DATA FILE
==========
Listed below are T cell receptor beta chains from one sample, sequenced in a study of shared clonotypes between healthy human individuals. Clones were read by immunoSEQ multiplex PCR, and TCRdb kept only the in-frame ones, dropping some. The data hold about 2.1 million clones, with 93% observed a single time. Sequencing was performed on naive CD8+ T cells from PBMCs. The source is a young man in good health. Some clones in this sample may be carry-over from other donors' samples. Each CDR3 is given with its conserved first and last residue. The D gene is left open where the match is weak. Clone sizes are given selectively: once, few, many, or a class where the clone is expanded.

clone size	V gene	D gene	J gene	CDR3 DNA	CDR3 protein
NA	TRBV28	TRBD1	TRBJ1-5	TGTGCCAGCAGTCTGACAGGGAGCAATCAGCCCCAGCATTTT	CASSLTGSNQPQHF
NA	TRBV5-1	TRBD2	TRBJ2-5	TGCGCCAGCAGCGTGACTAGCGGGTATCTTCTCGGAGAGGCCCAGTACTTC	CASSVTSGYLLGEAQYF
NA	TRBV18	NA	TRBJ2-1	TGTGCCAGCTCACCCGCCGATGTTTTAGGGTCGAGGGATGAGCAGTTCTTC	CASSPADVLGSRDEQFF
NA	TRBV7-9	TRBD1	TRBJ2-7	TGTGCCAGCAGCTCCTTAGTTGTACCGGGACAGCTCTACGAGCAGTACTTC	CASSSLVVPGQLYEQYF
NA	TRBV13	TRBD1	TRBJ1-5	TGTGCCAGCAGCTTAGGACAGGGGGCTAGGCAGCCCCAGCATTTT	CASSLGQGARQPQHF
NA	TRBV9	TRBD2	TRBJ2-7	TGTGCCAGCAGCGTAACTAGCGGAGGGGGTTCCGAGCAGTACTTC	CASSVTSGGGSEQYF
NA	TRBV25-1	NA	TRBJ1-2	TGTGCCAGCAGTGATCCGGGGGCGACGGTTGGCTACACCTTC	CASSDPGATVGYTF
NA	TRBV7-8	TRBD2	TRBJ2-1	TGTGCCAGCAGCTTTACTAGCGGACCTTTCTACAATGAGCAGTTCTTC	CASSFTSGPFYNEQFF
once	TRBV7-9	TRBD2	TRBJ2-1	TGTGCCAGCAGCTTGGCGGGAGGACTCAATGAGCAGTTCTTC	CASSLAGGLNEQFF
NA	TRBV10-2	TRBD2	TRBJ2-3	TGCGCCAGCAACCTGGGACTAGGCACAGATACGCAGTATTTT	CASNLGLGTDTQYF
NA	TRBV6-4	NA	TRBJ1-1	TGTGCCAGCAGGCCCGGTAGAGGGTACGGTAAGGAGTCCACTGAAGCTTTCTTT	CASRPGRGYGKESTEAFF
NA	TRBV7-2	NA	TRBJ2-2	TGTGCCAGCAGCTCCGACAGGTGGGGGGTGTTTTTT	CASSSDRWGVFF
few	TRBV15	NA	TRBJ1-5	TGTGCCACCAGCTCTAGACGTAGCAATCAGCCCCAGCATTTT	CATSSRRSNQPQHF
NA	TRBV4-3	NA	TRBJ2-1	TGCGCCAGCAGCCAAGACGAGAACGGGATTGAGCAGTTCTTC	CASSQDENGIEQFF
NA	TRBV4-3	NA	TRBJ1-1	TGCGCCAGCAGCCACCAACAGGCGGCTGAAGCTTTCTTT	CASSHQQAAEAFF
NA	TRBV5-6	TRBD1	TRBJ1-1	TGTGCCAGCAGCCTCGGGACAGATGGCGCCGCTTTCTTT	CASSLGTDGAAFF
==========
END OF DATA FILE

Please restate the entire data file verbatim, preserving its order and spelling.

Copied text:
Listed below are T cell receptor beta chains from one sample, sequenced in a study of shared clonotypes between healthy human individuals. Clones were read by immunoSEQ multiplex PCR, and TCRdb kept only the in-frame ones, dropping some. The data hold about 2.1 million clones, with 93% observed a single time. Sequencing was performed on naive CD8+ T cells from PBMCs. The source is a young man in good health. Some clones in this sample may be carry-over from other donors' samples. Each CDR3 is given with its conserved first and last residue. The D gene is left open where the match is weak. Clone sizes are given selectively: once, few, many, or a class where the clone is expanded.

clone size	V gene	D gene	J gene	CDR3 DNA	CDR3 protein
NA	TRBV28	TRBD1	TRBJ1-5	TGTGCCAGCAGTCTGACAGGGAGCAATCAGCCCCAGCATTTT	CASSLTGSNQPQHF
NA	TRBV5-1	TRBD2	TRBJ2-5	TGCGCCAGCAGCGTGACTAGCGGGTATCTTCTCGGAGAGGCCCAGTACTTC	CASSVTSGYLLGEAQYF
NA	TRBV18	NA	TRBJ2-1	TGTGCCAGCTCACCCGCCGATGTTTTAGGGTCGAGGGATGAGCAGTTCTTC	CASSPADVLGSRDEQFF
NA	TRBV7-9	TRBD1	TRBJ2-7	TGTGCCAGCAGCTCCTTAGTTGTACCGGGACAGCTCTACGAGCAGTACTTC	CASSSLVVPGQLYEQYF
NA	TRBV13	TRBD1	TRBJ1-5	TGTGCCAGCAGCTTAGGACAGGGGGCTAGGCAGCCCCAGCATTTT	CASSLGQGARQPQHF
NA	TRBV9	TRBD2	TRBJ2-7	TGTGCCAGCAGCGTAACTAGCGGAGGGGGTTCCGAGCAGTACTTC	CASSVTSGGGSEQYF
NA	TRBV25-1	NA	TRBJ1-2	TGTGCCAGCAGTGATCCGGGGGCGACGGTTGGCTACACCTTC	CASSDPGATVGYTF
NA	TRBV7-8	TRBD2	TRBJ2-1	TGTGCCAGCAGCTTTACTAGCGGACCTTTCTACAATGAGCAGTTCTTC	CASSFTSGPFYNEQFF
once	TRBV7-9	TRBD2	TRBJ2-1	TGTGCCAGCAGCTTGGCGGGAGGACTCAATGAGCAGTTCTTC	CASSLAGGLNEQFF
NA	TRBV10-2	TRBD2	TRBJ2-3	TGCGCCAGCAACCTGGGACTAGGCACAGATACGCAGTATTTT	CASNLGLGTDTQYF
NA	TRBV6-4	NA	TRBJ1-1	TGTGCCAGCAGGCCCGGTAGAGGGTACGGTAAGGAGTCCACTGAAGCTTTCTTT	CASRPGRGYGKESTEAFF
NA	TRBV7-2	NA	TRBJ2-2	TGTGCCAGCAGCTCCGACAGGTGGGGGGTGTTTTTT	CASSSDRWGVFF
few	TRBV15	NA	TRBJ1-5	TGTGCCACCAGCTCTAGACGTAGCAATCAGCCCCAGCATTTT	CATSSRRSNQPQHF
NA	TRBV4-3	NA	TRBJ2-1	TGCGCCAGCAGCCAAGACGAGAACGGGATTGAGCAGTTCTTC	CASSQDENGIEQFF
NA	TRBV4-3	NA	TRBJ1-1	TGCGCCAGCAGCCACCAACAGGCGGCTGAAGCTTTCTTT	CASSHQQAAEAFF
NA	TRBV5-6	TRBD1	TRBJ1-1	TGTGCCAGCAGCCTCGGGACAGATGGCGCCGCTTTCTTT	CASSLGTDGAAFF